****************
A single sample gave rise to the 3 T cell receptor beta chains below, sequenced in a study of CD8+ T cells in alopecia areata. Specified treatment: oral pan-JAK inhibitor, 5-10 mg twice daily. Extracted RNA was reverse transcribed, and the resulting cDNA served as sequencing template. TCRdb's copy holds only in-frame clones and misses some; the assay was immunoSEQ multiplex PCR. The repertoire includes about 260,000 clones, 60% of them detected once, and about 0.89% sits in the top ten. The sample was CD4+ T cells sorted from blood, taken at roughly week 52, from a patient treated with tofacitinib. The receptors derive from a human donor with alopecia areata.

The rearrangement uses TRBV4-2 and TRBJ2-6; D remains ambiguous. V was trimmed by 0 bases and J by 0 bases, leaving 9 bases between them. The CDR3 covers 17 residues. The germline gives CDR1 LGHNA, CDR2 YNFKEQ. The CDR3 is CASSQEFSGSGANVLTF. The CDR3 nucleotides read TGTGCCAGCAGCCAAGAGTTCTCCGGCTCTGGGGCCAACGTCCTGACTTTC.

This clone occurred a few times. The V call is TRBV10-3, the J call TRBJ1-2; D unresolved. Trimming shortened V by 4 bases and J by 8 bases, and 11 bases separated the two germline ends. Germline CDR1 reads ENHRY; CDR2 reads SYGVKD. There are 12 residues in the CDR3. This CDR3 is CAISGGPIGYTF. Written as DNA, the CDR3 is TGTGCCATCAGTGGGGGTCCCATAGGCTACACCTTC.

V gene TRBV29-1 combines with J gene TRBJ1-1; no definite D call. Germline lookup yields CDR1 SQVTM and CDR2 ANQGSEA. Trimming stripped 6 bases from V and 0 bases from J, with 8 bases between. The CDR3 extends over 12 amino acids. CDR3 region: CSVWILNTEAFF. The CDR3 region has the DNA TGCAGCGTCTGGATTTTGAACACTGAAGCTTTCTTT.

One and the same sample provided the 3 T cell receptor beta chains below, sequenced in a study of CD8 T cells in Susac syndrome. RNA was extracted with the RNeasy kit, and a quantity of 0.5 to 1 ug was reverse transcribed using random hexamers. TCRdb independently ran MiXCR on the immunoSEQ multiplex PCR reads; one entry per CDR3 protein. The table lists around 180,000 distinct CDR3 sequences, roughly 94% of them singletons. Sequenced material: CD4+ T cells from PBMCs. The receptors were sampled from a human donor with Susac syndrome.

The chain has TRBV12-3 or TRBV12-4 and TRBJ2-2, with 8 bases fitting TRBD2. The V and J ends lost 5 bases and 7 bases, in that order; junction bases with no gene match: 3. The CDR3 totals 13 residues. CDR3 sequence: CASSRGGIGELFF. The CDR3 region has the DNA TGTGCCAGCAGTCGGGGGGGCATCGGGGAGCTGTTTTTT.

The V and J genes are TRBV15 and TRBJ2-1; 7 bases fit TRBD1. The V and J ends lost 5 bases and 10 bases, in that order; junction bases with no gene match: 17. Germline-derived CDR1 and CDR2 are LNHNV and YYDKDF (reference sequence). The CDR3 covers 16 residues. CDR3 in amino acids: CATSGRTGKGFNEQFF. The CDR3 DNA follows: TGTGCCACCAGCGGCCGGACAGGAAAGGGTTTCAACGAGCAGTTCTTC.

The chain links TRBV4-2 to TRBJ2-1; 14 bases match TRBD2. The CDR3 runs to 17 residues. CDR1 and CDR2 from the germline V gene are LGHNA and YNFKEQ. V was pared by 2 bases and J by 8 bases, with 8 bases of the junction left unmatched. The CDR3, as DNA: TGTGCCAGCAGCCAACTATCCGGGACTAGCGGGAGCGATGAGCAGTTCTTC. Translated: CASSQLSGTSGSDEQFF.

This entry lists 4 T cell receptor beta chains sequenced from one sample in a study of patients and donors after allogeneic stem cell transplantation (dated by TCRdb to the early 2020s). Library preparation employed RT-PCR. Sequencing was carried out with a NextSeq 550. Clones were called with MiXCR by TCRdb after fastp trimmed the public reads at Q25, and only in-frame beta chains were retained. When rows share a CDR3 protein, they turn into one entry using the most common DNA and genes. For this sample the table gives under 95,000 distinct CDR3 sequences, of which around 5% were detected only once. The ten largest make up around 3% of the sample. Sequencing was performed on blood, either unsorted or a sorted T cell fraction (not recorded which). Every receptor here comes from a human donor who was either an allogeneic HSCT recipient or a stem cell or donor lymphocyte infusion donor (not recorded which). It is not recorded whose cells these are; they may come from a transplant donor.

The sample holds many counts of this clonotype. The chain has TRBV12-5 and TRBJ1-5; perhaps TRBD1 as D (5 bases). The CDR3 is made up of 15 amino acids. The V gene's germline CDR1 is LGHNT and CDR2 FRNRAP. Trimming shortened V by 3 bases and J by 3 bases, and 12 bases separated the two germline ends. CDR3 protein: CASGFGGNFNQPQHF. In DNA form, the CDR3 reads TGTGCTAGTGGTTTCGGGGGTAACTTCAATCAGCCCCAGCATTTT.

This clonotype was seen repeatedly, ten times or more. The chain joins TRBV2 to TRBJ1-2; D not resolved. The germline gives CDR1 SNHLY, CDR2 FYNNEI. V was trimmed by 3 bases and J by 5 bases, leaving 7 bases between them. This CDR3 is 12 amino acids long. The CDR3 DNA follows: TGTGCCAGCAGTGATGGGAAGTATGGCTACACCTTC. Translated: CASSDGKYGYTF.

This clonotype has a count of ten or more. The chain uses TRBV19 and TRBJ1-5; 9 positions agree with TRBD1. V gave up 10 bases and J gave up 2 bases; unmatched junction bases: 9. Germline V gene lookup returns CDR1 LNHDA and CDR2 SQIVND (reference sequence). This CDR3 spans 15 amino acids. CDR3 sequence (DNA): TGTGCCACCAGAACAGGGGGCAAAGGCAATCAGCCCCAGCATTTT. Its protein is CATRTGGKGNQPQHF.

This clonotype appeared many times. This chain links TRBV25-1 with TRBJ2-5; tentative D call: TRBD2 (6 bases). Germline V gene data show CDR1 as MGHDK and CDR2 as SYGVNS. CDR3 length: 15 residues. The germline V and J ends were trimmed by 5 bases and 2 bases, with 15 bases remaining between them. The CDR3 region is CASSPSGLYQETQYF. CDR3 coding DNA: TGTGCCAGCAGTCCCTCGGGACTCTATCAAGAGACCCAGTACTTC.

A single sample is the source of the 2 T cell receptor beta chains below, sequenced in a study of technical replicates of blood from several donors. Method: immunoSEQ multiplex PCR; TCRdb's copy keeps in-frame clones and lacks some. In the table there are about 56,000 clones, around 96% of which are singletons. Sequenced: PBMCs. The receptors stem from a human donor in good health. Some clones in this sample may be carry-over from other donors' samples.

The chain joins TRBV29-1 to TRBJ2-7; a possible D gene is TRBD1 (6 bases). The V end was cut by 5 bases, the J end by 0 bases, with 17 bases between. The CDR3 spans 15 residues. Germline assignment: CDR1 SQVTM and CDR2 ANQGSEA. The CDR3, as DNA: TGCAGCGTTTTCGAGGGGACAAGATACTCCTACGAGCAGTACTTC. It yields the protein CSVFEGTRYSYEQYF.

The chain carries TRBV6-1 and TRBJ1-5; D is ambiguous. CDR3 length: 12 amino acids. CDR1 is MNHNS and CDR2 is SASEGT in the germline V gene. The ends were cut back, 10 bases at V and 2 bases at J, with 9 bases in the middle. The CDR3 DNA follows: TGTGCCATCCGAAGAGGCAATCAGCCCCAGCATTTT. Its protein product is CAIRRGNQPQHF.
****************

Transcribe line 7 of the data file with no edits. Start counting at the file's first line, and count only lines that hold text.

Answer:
The V and J genes are TRBV15 and TRBJ2-1; 7 bases fit TRBD1. The V and J ends lost 5 bases and 10 bases, in that order; junction bases with no gene match: 17. Germline-derived CDR1 and CDR2 are LNHNV and YYDKDF (reference sequence). The CDR3 covers 16 residues. CDR3 in amino acids: CATSGRTGKGFNEQFF. The CDR3 DNA follows: TGTGCCACCAGCGGCCGGACAGGAAAGGGTTTCAACGAGCAGTTCTTC.